‘Cowboy up” is western slang for facing your problems like a man, and it applies very well to the states that are generating high rates of job creation by way of low taxation.
In Wyoming, for instance, where the corporate and individual income-tax rates are zero, the cowboy-up philosophy is paying huge dividends: Last year, the state led the nation in nonfarm payroll employment growth. (It also led the U.S. in 2001.)
Nonfarm aggregate employment is a broad measure of a state’s economy. And few would disagree that the states consistently failing to equal or exceed regional and national employment averages have unhealthy economies. One example is Michigan, which has recorded six straight years of job losses.
The key question is: Why? Why is Michigan such an economic laggard? Short answer: the state’s anti-competitive tax and regulatory structure and failure to cowboy up.
Every governor must acknowledge and face economic problems if he or she hopes to resolve them. Unfortunately, Michigan’s Democratic Gov. Jennifer Granholm has resorted to the logical fallacy of poisoning the well and blaming others — including President George W. Bush and former Gov. John Engler — for the state’s single-state recession.
Granholm, an attorney, should know better. Like all governors, she inherited some economic success stories as well as some problems — including an employment market that peaked in June 2000. But Granholm should not refuse to work with those who have credible ideas for fixing Michigan’s collapsing labor market, ideas such as lowering state taxes and reducing the size of government.
For example, Granholm inherited Michigan’s single-business tax, a European-style value-added tax that places Michigan at a competitive disadvantage with other states. Last year, in a losing effort, Granholm fought against SBT repeal. Today, SBT opponents are proposing cutting government spending to balance the budget, while Granholm is backing a new state sales tax on services.
If Granholm truly wants to reverse Michigan’s lackluster jobs trend she needs to cowboy up — like officials in zero-tax Nevada and Wyoming have done.
Nevada led the U.S. in job creation across the 2003-05 period, and placed second only to Wyoming in 2006. According to the U.S. Bureau of Labor Statistics, Wyoming’s nonfarm employment expanded 5.3 percent last year, followed by Nevada at 4.8 percent. U.S. nonfarm employment, by comparison, grew 1.66 percent.
But the American West, overall, is a job-producing standout. Every state in the 13-state region, except California (which had job growth of only 1.14 percent in 2006), beat the U.S. job-creation rate last year. Included here is Washington (jobs growth of 2.51 percent), another state not levying corporate or state income taxes.
Indeed, “cowboy up” is at the heart of this Western trend.
Wyoming, like Nevada, continues to attract capital from high-tax states like California, which has an 8.84 percent corporate tax rate and a top individual tax rate of 9.3 percent. Jackson Hole, Wyoming, and metropolitan areas in Nevada like Las Vegas and Lake Tahoe, are full of economic refugees from California. (For further state-to-state comparisons, see the corporate and individual tax-rate charts compiled by the Federation of Tax Administrators.)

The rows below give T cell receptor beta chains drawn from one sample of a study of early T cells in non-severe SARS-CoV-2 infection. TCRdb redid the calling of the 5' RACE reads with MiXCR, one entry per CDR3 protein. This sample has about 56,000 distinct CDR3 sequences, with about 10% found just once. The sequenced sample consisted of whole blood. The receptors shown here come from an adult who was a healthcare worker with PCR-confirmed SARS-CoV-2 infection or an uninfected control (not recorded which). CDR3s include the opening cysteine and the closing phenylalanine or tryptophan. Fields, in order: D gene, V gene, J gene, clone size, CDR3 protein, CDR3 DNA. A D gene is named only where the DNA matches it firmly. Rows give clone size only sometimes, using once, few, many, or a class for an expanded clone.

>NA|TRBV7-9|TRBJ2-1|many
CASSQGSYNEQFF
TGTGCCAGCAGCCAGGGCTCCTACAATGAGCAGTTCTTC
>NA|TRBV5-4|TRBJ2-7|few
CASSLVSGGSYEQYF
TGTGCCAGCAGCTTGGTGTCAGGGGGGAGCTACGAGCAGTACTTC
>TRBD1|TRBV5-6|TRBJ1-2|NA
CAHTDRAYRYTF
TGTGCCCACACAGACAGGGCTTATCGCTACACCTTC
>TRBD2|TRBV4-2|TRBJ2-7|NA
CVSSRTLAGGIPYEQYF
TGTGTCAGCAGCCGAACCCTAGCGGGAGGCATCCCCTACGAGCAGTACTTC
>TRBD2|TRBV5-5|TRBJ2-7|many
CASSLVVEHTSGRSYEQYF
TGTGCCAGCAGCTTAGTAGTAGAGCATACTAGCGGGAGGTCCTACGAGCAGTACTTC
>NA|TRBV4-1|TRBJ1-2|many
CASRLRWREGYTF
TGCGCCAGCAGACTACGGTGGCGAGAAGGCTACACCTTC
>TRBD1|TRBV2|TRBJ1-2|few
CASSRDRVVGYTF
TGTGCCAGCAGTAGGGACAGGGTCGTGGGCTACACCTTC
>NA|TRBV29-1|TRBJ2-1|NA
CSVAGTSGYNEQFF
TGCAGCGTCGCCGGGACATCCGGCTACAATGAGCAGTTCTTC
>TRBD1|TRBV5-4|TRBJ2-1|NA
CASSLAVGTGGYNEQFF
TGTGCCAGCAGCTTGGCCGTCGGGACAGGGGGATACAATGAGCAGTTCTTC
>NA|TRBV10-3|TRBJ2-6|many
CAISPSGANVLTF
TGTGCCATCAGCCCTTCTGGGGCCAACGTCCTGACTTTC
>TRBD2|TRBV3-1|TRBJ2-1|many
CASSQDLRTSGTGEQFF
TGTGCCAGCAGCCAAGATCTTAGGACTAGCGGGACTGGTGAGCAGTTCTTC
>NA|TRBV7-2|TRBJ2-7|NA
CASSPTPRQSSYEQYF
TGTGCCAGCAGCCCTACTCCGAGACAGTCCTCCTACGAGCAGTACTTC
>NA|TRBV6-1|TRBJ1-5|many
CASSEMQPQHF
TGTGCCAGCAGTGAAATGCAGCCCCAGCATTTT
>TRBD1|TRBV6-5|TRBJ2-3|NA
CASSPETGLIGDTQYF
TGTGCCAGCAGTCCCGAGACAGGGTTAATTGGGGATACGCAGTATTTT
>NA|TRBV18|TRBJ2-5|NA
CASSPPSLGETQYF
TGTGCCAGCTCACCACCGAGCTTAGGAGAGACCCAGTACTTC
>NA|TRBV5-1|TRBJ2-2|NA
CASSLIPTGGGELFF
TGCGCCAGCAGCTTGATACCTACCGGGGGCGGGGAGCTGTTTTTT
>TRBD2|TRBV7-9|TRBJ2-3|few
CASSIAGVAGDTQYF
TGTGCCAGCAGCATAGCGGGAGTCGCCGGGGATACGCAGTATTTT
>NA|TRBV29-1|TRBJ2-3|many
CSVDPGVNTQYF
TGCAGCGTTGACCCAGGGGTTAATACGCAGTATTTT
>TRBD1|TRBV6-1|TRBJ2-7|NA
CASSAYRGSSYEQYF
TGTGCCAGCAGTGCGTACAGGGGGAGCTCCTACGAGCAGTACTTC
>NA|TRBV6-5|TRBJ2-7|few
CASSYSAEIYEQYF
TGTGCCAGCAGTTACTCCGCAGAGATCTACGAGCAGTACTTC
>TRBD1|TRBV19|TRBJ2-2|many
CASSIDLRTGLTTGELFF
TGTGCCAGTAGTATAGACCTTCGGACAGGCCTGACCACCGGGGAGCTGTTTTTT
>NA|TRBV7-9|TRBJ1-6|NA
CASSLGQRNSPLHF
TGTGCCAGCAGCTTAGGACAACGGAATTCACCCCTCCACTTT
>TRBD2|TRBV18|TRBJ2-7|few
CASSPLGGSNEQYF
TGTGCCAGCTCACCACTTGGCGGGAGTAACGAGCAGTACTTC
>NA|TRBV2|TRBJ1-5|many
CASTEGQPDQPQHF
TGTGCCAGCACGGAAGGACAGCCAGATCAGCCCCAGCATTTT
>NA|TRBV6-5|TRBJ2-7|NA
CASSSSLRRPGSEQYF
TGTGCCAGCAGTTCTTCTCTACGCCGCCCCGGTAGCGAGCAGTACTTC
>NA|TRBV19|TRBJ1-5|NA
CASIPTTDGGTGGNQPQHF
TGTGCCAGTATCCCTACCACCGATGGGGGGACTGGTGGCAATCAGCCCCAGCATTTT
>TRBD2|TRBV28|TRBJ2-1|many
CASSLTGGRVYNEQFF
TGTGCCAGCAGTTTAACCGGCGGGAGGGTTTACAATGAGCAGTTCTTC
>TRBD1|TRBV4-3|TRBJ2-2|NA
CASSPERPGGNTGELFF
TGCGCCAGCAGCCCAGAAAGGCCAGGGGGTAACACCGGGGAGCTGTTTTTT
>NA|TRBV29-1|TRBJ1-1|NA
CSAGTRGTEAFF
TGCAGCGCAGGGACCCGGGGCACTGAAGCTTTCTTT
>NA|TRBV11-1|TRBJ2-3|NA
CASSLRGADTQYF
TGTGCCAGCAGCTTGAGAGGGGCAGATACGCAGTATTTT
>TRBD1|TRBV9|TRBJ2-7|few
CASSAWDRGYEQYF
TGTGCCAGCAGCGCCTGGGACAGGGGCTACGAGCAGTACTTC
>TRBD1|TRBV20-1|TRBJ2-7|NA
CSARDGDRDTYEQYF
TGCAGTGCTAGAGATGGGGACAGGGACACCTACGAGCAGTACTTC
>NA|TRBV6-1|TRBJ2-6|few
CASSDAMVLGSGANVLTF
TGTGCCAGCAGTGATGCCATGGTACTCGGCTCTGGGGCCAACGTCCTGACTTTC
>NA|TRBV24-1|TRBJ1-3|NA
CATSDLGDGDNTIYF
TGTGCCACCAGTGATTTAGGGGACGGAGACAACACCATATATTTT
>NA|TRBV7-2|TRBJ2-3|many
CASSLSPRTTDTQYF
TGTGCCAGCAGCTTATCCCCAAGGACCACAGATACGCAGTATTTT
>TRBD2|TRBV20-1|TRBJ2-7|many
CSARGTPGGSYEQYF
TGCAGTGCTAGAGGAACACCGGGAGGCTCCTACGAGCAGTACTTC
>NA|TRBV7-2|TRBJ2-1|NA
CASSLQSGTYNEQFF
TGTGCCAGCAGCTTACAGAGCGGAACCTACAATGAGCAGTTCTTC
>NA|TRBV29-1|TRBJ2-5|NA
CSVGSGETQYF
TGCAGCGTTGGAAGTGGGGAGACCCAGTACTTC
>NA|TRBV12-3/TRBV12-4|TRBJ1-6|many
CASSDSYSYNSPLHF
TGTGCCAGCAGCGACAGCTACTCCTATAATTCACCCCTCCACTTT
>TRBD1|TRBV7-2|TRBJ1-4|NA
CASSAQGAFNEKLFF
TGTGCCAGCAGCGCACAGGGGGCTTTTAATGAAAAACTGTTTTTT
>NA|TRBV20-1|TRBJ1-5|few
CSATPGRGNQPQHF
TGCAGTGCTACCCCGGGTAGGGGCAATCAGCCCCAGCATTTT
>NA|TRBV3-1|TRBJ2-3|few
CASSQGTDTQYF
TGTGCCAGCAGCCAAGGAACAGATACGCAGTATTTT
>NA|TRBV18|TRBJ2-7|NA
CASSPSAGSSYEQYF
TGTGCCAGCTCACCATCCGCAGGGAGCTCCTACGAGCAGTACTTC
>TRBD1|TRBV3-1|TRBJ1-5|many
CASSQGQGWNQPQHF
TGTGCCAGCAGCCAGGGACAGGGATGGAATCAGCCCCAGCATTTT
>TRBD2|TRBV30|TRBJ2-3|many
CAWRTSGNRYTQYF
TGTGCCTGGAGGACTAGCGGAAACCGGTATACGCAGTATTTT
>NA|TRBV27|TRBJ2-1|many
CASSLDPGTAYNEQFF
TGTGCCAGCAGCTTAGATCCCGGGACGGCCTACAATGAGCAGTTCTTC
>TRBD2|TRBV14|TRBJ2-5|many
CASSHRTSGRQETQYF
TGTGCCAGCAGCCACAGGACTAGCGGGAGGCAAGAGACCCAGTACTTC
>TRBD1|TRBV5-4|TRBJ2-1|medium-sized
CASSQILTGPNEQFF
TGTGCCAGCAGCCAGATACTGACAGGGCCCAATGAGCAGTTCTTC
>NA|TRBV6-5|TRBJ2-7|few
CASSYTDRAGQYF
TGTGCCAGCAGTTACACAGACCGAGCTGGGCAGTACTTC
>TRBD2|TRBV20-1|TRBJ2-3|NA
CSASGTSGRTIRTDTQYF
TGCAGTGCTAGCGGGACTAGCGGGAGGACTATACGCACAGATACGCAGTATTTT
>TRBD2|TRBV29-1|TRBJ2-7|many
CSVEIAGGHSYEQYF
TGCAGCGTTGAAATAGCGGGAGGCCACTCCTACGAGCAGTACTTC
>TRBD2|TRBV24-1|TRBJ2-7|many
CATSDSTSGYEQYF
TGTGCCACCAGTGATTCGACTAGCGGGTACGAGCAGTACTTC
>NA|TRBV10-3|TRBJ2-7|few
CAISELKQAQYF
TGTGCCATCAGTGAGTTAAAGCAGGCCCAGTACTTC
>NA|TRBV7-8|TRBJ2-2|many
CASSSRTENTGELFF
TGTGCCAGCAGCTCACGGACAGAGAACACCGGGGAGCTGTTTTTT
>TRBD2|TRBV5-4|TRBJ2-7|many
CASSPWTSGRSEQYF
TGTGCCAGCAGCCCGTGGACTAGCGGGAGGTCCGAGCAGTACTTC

The West is also attracting workers from Michigan, the state with the worst job-creation record in the nation. Michigan’s economy has shed jobs for six consecutive years, an even more dismal statistic in a period of breakout U.S. economic expansion.
Jennifer Granholm is the only second-term governor currently in office who has presided over job losses every year in office. Predictably, Louisiana and Mississippi, thanks to the ravages of Hurricane Katrina, joined Michigan in 2005 in posting net annual job losses. But unlike Michigan, both states rebounded in 2006, recording employment gains greater than the U.S. rate: Louisiana’s labor market expanded 3.4 percent that year; Mississippi’s job creation was 2.6 percent.
It’s as if a category-5 hurricane has been sitting on Michigan for the last six years.
Skilled workers in Michigan are fleeing westward, in particular to Wyoming. And the sad fact is, the Michigan jobs blight is manmade — politician-made — and not some freak of nature. Even sadder, Detroit was once known as the “Arsenal of Democracy,” the city that played such a vital role for the allies in World War II. And guess what: Michigan did not have a state corporate or individual income tax until 1967.
Tax-rate levels are critical when it comes to job creation and economic growth. Policymakers in low-growth states (hint-hint, Michigan) would benefit from studying the zero-tax policies of Wyoming and Nevada, places where the cowboy-up philosophy is a proven winner.